This amount is recommended for a balanced daily diet that is based on 2,000 calories, but can vary, depending on your daily intake of fat and protein. Remember, a food with 20%DV or more contributes a lot of calcium to your daily total, while one with 5%DV or less contributes a little. This advice is often given in milligrams (mg), but the Nutrition Facts label only lists a %DV for calcium.
Example: the amount of calcium in milk, whether skim or whole, is generally the same per serving, whereas the amount of calcium in the same size yogurt container (8oz) can vary from 20-45 %DV.
Scientific reports link trans fat (and saturated fat) with raising blood LDL ("bad") cholesterol levels, both of which increase your risk of coronary heart disease, a leading cause of death in the United States. Otherwise, unless the food is meant for use by infants and children under 4 years old, none is needed. Keep in mind, the sugars listed on the Nutrition Facts label include naturally occurring sugars (like those in fruit and milk) as well as those added to a food or drink. The plain yogurt on the left has 10g of sugars, while the fruit yogurt on the right has 44g of sugars in one serving.
Other names for added sugars include: corn syrup, high-fructose corn syrup, fruit juice concentrate, maltose, dextrose, sucrose, honey, and maple syrup.
The following label-building skills are intended to make it easier for you to use nutrition labels to make quick, informed food choices that contribute to a healthy diet. This footnote provides recommended dietary information for important nutrients, including fats, sodium and fiber. Answer: 110 calories, which means almost half the calories in a single serving come from fat. Eating too much fat, saturated fat, trans fat, cholesterol, or sodium may increase your risk of certain chronic diseases, like heart disease, some cancers, or high blood pressure. Eating enough of these nutrients can improve your health and help reduce the risk of some diseases and conditions.


If you follow this dietary advice, you will stay within public health experts' recommended upper or lower limits for the nutrients listed, based on a 2,000 calorie daily diet.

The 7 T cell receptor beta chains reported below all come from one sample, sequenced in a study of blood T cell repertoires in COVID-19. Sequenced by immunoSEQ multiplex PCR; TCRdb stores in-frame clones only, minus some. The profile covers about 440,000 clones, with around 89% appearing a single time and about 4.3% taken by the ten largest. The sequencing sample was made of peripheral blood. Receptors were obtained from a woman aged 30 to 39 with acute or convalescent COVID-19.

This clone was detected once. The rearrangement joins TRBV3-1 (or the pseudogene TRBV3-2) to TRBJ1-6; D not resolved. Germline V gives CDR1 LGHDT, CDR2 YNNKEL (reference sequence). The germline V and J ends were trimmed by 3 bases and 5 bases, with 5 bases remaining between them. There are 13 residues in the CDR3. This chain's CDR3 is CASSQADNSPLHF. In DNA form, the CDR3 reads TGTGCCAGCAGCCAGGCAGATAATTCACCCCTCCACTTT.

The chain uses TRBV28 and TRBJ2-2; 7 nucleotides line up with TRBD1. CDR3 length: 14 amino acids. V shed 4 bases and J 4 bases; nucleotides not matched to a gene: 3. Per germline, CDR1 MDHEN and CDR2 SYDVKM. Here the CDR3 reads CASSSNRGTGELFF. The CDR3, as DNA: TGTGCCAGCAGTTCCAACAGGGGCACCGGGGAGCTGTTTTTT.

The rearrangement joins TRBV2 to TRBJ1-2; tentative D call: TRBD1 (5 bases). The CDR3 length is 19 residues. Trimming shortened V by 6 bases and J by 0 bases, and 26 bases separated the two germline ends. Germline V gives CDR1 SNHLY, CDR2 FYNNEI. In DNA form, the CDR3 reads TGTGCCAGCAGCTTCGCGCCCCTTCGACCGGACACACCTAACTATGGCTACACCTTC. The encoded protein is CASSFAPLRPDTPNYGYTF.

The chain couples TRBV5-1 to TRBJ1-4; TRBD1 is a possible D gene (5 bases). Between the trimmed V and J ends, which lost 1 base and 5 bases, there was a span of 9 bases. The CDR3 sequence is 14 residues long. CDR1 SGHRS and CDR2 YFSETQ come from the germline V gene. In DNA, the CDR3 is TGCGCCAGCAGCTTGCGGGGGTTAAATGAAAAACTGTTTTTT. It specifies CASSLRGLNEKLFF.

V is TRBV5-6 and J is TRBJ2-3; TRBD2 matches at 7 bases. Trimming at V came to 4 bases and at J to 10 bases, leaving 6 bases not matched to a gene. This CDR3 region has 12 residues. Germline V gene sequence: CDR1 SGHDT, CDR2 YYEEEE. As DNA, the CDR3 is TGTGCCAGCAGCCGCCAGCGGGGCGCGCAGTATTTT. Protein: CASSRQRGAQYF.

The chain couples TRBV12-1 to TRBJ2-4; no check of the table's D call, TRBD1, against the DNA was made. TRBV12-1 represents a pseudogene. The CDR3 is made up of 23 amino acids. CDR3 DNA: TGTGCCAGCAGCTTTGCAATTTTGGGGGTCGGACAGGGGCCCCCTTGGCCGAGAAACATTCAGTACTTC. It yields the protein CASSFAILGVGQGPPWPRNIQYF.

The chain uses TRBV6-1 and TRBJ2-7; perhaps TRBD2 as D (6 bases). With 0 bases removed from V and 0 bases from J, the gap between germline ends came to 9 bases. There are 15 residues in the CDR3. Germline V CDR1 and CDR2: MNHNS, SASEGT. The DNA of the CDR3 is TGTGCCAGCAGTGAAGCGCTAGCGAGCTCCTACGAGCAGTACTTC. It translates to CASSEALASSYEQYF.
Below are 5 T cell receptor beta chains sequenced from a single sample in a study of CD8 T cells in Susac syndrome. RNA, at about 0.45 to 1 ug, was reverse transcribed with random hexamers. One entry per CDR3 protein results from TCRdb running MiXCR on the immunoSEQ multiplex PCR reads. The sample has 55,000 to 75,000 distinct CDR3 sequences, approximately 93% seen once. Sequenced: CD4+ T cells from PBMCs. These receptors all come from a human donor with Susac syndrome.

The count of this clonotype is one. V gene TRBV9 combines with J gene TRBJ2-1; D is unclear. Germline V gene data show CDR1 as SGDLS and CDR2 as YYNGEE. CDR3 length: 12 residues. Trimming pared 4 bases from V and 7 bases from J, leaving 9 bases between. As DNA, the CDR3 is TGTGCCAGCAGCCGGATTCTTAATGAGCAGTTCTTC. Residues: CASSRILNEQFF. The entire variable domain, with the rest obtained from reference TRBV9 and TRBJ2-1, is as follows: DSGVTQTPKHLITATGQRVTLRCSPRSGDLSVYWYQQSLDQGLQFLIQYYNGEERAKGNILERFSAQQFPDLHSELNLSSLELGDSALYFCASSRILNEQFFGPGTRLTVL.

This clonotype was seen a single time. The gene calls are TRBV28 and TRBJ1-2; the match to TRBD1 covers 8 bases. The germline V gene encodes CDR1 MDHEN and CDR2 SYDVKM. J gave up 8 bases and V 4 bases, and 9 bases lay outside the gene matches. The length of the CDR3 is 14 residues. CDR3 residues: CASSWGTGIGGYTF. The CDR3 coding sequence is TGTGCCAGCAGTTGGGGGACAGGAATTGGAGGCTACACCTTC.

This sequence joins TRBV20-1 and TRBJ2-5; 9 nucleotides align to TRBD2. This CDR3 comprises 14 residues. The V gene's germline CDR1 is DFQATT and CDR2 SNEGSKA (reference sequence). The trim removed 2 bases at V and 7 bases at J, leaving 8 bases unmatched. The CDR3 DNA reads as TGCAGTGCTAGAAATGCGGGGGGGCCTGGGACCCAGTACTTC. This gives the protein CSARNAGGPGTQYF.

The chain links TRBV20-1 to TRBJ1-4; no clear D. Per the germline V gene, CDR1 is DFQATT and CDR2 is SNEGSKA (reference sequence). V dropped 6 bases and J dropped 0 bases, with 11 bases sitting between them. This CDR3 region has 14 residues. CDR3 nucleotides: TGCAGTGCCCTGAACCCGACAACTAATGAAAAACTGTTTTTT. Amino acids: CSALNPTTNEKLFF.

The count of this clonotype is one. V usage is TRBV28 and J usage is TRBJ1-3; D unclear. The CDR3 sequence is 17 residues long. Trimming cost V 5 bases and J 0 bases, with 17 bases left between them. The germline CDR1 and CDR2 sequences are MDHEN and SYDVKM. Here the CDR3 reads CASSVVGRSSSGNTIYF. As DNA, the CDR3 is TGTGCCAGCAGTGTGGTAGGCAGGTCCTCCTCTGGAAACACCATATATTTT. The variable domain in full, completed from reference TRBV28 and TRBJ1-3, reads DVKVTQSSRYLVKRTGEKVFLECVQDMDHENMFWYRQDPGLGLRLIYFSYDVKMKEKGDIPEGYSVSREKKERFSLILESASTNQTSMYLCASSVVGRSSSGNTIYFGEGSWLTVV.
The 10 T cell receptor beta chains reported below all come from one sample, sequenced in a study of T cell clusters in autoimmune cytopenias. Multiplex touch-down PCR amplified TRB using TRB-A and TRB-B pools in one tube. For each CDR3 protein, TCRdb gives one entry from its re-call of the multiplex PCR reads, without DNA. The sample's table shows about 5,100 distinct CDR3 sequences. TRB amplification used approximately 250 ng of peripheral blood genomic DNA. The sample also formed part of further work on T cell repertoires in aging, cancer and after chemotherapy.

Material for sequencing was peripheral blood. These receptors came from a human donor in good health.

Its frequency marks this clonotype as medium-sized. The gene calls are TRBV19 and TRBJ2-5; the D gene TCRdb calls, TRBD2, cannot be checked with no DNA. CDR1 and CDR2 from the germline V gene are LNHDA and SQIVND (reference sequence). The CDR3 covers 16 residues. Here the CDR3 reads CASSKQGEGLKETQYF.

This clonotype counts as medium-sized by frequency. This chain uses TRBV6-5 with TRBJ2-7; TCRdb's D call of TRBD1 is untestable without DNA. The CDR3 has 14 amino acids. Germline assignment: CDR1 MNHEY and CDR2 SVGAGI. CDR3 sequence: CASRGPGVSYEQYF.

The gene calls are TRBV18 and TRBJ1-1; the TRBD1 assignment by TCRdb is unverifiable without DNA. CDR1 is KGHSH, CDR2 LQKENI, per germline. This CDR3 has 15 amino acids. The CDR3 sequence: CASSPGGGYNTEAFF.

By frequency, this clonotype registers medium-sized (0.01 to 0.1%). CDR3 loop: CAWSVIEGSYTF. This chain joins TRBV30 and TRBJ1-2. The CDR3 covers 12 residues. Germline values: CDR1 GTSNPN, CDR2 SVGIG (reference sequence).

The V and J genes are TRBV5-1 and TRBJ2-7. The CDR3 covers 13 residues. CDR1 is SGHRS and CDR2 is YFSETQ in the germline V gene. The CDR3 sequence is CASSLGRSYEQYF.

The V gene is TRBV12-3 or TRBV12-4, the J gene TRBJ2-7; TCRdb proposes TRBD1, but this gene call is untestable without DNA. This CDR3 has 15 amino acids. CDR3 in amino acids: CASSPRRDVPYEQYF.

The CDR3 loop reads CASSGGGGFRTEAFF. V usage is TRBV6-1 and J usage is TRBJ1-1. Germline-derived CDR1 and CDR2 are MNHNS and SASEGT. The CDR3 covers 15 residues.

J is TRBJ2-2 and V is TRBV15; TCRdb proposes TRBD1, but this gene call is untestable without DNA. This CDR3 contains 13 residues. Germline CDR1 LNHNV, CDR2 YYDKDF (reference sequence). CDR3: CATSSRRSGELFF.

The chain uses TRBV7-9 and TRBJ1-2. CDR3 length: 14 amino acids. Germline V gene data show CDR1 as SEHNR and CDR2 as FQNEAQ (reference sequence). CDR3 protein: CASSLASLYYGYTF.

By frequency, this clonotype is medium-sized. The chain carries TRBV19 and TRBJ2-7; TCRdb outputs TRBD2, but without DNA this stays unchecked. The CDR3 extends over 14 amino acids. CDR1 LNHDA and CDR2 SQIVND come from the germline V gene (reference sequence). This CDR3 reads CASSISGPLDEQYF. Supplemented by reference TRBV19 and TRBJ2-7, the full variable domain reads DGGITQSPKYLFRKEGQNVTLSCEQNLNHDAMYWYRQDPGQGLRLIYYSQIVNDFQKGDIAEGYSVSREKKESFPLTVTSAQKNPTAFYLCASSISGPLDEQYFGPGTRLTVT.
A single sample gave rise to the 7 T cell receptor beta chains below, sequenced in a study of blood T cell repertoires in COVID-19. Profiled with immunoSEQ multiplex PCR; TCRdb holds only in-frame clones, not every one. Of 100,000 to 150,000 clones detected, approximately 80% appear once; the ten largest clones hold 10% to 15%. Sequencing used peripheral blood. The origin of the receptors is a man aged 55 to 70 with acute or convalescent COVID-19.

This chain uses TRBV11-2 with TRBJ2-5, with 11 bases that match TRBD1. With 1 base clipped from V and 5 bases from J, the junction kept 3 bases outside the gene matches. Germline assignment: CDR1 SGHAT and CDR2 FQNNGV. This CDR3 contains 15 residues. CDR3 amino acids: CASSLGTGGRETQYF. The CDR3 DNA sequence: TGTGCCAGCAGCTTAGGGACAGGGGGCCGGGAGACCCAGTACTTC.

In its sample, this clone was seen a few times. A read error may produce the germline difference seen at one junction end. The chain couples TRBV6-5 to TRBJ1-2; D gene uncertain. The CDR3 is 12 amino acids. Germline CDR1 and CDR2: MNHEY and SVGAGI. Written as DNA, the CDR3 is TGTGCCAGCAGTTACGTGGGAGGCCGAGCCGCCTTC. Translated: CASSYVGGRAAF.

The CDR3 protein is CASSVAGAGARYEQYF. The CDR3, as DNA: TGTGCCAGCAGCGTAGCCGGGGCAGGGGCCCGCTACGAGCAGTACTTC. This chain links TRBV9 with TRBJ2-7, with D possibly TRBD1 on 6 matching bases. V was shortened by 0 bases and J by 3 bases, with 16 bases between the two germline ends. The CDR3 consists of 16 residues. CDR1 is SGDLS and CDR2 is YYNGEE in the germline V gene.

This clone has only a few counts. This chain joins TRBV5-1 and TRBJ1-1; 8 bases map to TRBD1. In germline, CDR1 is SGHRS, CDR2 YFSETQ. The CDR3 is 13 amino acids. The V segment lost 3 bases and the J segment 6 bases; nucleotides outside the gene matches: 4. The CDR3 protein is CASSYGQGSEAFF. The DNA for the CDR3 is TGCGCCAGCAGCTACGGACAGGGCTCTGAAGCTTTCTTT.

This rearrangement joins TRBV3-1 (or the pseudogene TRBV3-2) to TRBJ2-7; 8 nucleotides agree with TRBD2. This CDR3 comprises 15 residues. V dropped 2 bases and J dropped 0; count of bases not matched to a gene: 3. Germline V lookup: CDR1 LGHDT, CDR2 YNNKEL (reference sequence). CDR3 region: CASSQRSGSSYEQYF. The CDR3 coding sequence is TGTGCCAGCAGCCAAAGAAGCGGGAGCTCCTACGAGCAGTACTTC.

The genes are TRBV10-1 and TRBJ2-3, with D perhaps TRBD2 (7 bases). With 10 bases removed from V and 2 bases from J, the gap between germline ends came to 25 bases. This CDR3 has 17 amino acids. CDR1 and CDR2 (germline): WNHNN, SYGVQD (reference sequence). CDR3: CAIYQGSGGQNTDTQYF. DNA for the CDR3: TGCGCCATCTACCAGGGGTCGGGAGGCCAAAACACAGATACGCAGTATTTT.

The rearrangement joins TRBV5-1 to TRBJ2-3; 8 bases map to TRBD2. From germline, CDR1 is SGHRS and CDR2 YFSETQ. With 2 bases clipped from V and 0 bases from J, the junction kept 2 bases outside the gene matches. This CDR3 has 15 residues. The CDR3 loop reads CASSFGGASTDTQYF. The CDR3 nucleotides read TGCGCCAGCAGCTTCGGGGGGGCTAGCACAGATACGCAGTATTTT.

This means it is recommended that you eat "at least" this amount of dietary fiber per day. It helps you interpret the numbers (grams and milligrams) by putting them all on the same scale for the day (0-100%DV). When a food you like is high in fat, balance it with foods that are low in fat at other times of the day. Current scientific evidence indicates that protein intake is not a public health concern for adults and children over 4 years of age. Note that no added sugars or sweeteners are in the list of ingredients for the plain yogurt, yet 10g of sugars were listed on the Nutrition Facts label.
The footnote is found only In the following Nutrition Facts label we have colored certain sections to help you focus on those areas that will be explained in detail. For example, getting enough calcium may reduce the risk of osteoporosis, a condition that results in brittle bones as one ages (see calcium section below). But the remaining information in the full footnote may not be on the package if the size of the label is too small. Note how the DVs for some nutrients change, while others (for cholesterol and sodium) remain the same for both calorie amounts. But you can still use the %DV as a frame of reference whether or not you consume more or less than 2,000 calories. 18%DV, which is below 20%DV, is not yet high, but what if you ate the whole package (two servings)? Also, pay attention to how much you eat so that the total amount of fat for the day stays below 100%DV. This is because there are no added sugars in plain yogurt, only naturally occurring sugars (lactose in the milk).
That doubles the calories and other nutrient numbers, including the %Daily Values as shown in the sample label. Additionally, a diet rich in fruits, vegetables, and grain products that contain dietary fiber, particularly soluble fiber, and low in saturated fat and cholesterol may reduce the risk of heart disease. It doesn't change from product to product, because it shows recommended dietary advice for all Americans--it is not about a specific food product. Instead each nutrient is based on 100% of the daily requirements for that nutrient (for a 2,000 calorie diet).
Coming from just one food, that amount leaves you with 64% of your fat allowance (100%-36%=64%) for all of the other foods you eat that day, snacks and drinks included.
It's easy to see which foods are higher or lower in nutrients because the serving sizes are generally consistent for similar types of foods, (see the comparison example at the end) except in a few cases like cereals.